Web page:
Sometimes, when you’re cooking, you don’t need a recipe. It’s either a simple dish or you’ve made that particular recipe so many times that you can whip it up simply from memory or experience.

Then there are other times when you’re working on a new or complex dish. You still have the same skill set and yet your odds of success go way up if you have a proven recipe to follow – something to go along step by step.

I would argue that conversations follow that same path, that the art of conversation and the art of cooking aren’t that different from one another. Most conversations will come naturally but others can be more complex or difficult. Many reasons account for this, especially in a business setting, including: size of group, emotional reactions to the topic or the intricate elements, angles, or questions the topic encompasses. But if you have a recipe—an underlying guide to follow—success is much more certain.

Gaining alignment on a project or initiative where people have different preferences, ideas, or concerns is one such example. The following design—or recipe, if you like—allows you to engage everyone in the conversation while revealing and addressing whatever questions or concerns might come up.

Leaders or groups are likely to seek alignment when defining goals, making decisions, or formulating strategic plans. When it’s important to have everyone in the group on board with the outcome, these are the steps to follow to reach alignment:

  • Describe what you would like to do and how you intend to do it. Be clear about your intended outcomes and the path you will use to produce those outcomes.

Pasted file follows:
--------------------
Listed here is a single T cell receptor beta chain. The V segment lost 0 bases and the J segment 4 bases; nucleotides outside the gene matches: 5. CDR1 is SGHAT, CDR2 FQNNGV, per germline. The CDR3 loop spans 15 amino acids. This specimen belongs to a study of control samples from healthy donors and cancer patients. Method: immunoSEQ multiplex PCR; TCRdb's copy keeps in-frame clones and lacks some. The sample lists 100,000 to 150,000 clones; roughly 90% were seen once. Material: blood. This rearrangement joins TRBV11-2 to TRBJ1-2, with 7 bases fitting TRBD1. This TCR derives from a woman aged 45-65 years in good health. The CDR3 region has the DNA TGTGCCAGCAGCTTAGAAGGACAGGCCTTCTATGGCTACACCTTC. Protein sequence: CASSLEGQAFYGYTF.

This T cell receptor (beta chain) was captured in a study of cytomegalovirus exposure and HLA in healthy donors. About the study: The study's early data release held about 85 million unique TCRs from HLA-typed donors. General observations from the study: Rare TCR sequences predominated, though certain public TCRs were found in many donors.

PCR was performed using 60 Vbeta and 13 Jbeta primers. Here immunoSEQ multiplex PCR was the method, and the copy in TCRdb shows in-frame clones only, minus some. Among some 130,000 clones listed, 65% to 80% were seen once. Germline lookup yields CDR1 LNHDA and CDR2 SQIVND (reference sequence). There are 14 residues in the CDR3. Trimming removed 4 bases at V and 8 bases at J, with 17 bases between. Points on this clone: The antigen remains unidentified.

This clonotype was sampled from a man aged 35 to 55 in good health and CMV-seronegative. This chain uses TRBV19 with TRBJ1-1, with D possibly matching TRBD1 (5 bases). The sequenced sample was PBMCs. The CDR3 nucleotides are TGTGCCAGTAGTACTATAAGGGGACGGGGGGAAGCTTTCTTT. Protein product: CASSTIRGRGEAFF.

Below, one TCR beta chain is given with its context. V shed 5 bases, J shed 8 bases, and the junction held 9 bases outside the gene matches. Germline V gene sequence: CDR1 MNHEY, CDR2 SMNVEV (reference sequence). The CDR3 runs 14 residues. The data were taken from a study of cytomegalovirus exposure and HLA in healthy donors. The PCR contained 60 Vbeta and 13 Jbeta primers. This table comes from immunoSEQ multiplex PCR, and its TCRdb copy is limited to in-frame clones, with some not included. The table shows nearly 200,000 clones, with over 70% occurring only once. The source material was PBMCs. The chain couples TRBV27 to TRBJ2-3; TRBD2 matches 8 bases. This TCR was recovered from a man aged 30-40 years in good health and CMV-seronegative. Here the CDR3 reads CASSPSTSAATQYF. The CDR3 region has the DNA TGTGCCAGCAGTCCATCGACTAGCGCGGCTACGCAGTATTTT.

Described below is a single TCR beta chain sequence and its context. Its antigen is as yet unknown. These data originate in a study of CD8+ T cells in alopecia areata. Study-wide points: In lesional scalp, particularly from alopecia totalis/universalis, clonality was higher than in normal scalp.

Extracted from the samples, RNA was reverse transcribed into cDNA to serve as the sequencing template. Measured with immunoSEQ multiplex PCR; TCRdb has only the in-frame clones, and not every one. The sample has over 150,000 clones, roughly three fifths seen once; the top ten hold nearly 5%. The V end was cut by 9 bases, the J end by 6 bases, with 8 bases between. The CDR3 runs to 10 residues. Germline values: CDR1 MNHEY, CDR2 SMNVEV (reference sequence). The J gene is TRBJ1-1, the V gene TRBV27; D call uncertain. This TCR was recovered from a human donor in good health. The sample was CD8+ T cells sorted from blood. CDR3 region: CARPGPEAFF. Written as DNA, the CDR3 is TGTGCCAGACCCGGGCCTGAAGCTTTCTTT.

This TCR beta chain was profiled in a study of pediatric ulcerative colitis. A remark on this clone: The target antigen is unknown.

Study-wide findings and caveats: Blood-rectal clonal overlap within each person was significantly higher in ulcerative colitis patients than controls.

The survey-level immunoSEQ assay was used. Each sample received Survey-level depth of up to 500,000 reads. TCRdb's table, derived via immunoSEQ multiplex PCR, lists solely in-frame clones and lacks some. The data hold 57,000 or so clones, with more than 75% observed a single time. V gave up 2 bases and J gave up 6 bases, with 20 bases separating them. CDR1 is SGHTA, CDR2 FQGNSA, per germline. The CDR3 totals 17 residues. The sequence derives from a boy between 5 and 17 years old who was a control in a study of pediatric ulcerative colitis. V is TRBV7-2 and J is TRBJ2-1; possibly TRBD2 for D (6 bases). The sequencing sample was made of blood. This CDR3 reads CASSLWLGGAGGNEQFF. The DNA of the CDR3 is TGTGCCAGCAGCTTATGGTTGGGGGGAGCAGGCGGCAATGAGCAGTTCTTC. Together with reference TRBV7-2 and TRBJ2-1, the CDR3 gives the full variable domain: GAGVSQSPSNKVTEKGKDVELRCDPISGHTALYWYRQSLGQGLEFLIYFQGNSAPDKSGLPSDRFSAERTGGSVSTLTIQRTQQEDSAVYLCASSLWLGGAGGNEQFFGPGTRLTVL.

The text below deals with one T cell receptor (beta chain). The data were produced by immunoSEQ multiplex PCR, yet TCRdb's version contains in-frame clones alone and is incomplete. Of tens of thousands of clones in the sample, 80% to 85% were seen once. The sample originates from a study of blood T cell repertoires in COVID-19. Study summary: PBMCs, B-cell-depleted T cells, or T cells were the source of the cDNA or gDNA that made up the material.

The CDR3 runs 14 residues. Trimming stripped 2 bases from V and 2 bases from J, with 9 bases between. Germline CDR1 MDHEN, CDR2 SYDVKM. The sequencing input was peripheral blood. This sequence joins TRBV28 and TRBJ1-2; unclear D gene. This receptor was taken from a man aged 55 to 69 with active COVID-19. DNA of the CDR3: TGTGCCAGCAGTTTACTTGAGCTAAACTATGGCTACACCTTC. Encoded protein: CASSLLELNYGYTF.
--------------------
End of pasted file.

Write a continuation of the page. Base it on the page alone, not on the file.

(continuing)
• Find out what people are thinking. Start with an open-ended question that allows them to express anything and everything and gives them a chance to direct where the conversation goes. Stay with this conversation as long as they continue to ask questions or offer input.
  • Clarity is often a missing piece, and you want to ask about it directly. Asking whether people are clear gives them permission to say that, for whatever reason, they can’t get behind what you are asking.
  • Ask if people see the value in this. People might understand what you are proposing, but if they don’t see the value in doing it, they probably won’t align.
  • Ask people if they have concerns. People might like your idea, but supporting it might raise a conflict for them. If they can identify their concern, you can determine whether you can address it.
  • Once you know what is in the way, ask whether anything is missing that would make a difference to alignment if it were included.

Once you have the items identified in steps 5 and 6, ask the group whether, if you promise to address their concerns and requests, they are now able to align with the decision or plan.

Meetings, at the core, are a series of conversations. Work through each topic by having a thoughtful dialogue and follow a specific set of steps rather than jumping all over the place. If you can accomplish this, you can expect better outcomes and shorter meetings.


This post originally appeared on Leadership Forum Inc.